What happens here, in this encounter, between Jesus and the lawyer reminds me of another— that happens a little later on in the gospel— when a certain ruler approaches Jesus with the same question, saying Good teacher, what must I do to inherit eternal life?
Jesus first responds by asking Why do you call me good? There is no one good— except God alone.
And then, in a similar way to today’s story— there follows a conversation about the law and commandments— the ruler— somewhat justifying himself — says all these I have kept since my youth.
Well then, Jesus says, you still lack one thing, sell all you have, give your money to the poor, then you will have treasure in heaven. Then come follow me…
Both of these people, in approaching Jesus, come with the assumption that obtaining eternal life is dependent first and foremost upon what they do.
But perhaps this question needs to be examined too… For when we remember there is only One who is Good… and there is only One whose property, whose nature, is always to have mercy… we remember that eternal life is first and foremost a gift — dependent entirely upon the grace and mercy of God.
And so before we rush off, to do likewise— or be tempted to walk away crestfallen because the task of holy living seems impossible— we might do well — to let these truths soak into the depths of our being.
There is only One who is Good.
And there is only One whose nature, is always to have mercy.
And for this One— nothing is impossible— not even the salvation of the world, or this faltering soul.
It is this One, God alone, upon whom we rely, for the forgiveness of sins,
for the salvation of our souls,
for life eternal—
all gifted to us in God’s great mercy.
I’ve noticed that in the course of praying the offices here at Mucknell we corporately seek God’s mercy at least 20 times or more a day…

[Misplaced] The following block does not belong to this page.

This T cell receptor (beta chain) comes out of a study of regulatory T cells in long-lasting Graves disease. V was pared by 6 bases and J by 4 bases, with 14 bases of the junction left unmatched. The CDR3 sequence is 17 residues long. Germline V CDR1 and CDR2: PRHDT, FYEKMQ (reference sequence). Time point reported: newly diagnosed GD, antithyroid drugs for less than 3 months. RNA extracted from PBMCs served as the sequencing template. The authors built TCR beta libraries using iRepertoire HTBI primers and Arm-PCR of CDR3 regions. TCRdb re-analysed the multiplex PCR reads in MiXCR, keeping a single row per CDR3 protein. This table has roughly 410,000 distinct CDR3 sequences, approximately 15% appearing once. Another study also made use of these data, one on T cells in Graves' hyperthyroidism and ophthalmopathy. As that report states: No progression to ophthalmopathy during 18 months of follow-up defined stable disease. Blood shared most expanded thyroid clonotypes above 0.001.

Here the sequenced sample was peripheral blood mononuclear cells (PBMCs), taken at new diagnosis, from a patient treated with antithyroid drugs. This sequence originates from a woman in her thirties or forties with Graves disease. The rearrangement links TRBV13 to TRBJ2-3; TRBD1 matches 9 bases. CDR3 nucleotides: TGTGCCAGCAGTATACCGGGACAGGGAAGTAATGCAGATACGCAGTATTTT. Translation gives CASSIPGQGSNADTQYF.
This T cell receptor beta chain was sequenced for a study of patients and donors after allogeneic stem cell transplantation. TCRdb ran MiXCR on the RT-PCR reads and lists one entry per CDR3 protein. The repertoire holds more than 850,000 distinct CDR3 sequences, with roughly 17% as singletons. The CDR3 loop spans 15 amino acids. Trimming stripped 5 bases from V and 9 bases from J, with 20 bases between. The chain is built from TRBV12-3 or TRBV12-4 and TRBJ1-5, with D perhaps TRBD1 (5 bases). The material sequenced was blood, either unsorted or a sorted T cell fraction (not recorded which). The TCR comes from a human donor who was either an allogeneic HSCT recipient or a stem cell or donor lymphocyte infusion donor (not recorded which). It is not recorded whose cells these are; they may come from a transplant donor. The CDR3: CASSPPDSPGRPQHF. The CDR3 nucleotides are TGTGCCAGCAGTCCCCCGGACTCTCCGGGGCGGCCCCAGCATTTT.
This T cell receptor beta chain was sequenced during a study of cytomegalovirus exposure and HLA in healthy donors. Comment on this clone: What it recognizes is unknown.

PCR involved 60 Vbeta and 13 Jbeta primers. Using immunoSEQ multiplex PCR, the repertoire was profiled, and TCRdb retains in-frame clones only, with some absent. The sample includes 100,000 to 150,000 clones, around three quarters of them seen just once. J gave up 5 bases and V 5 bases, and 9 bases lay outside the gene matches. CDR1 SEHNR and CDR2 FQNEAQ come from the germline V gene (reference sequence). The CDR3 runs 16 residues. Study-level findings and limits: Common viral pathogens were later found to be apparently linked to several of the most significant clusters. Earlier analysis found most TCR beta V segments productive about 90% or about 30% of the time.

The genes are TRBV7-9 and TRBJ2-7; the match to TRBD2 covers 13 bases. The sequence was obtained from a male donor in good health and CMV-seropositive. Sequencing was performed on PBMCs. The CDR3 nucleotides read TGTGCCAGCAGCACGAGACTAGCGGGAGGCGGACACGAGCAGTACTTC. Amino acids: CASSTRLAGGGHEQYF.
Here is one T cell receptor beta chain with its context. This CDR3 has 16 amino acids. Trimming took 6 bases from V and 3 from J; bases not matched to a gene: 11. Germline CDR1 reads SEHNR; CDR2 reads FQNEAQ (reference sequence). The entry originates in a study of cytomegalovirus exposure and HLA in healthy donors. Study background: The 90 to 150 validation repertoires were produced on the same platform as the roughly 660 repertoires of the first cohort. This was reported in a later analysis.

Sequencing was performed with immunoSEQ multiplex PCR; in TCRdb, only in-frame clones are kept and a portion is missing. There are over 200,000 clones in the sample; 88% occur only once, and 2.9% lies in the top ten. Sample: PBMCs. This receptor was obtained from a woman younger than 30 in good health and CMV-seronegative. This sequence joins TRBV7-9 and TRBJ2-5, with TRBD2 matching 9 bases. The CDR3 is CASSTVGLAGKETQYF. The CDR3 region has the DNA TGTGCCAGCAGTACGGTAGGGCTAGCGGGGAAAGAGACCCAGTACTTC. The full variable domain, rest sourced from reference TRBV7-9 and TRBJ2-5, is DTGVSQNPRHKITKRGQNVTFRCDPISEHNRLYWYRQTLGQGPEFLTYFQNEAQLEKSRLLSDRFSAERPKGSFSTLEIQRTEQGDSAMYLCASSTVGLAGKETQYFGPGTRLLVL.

Lord have mercy. Lord have mercy. Lord have mercy.
And it seems a good place to begin.
For it is here, that we being to understand — that the mercy shown by a Good Samaritan, is mercy that first flows to us and through us, from the heart of God.
We are— all— always— the ones in need of mercy, whether we are on any given day, the priest, the levite, the person by the road, the robbers in ambush, or indeed— maybe even— on a good day— a good samaritan.
It is by knowing ourselves first and foremost as objects of God’s mercy, a mercy not dependent upon our own goodness… but upon God’s great goodness… by this we are drawn into the merciful loving Life of God— which is our eternal inheritance. It is out of the abundance of this inheritance, that the inclusive mercy and love of Christ might begin flow through us to others.
So whatever we make of Origen’s allegorical interpretation of the Good Samaritan which we heard in the Office of Readings this morning, we can be certain of at least on thing— Christ is indeed the supreme example of the Good Samaritan— so YES, let us go and do likewise— knowing, trusting, believing, resting in the life changing Truth that You, Good Lord, have mercy on us. Thanks be to God.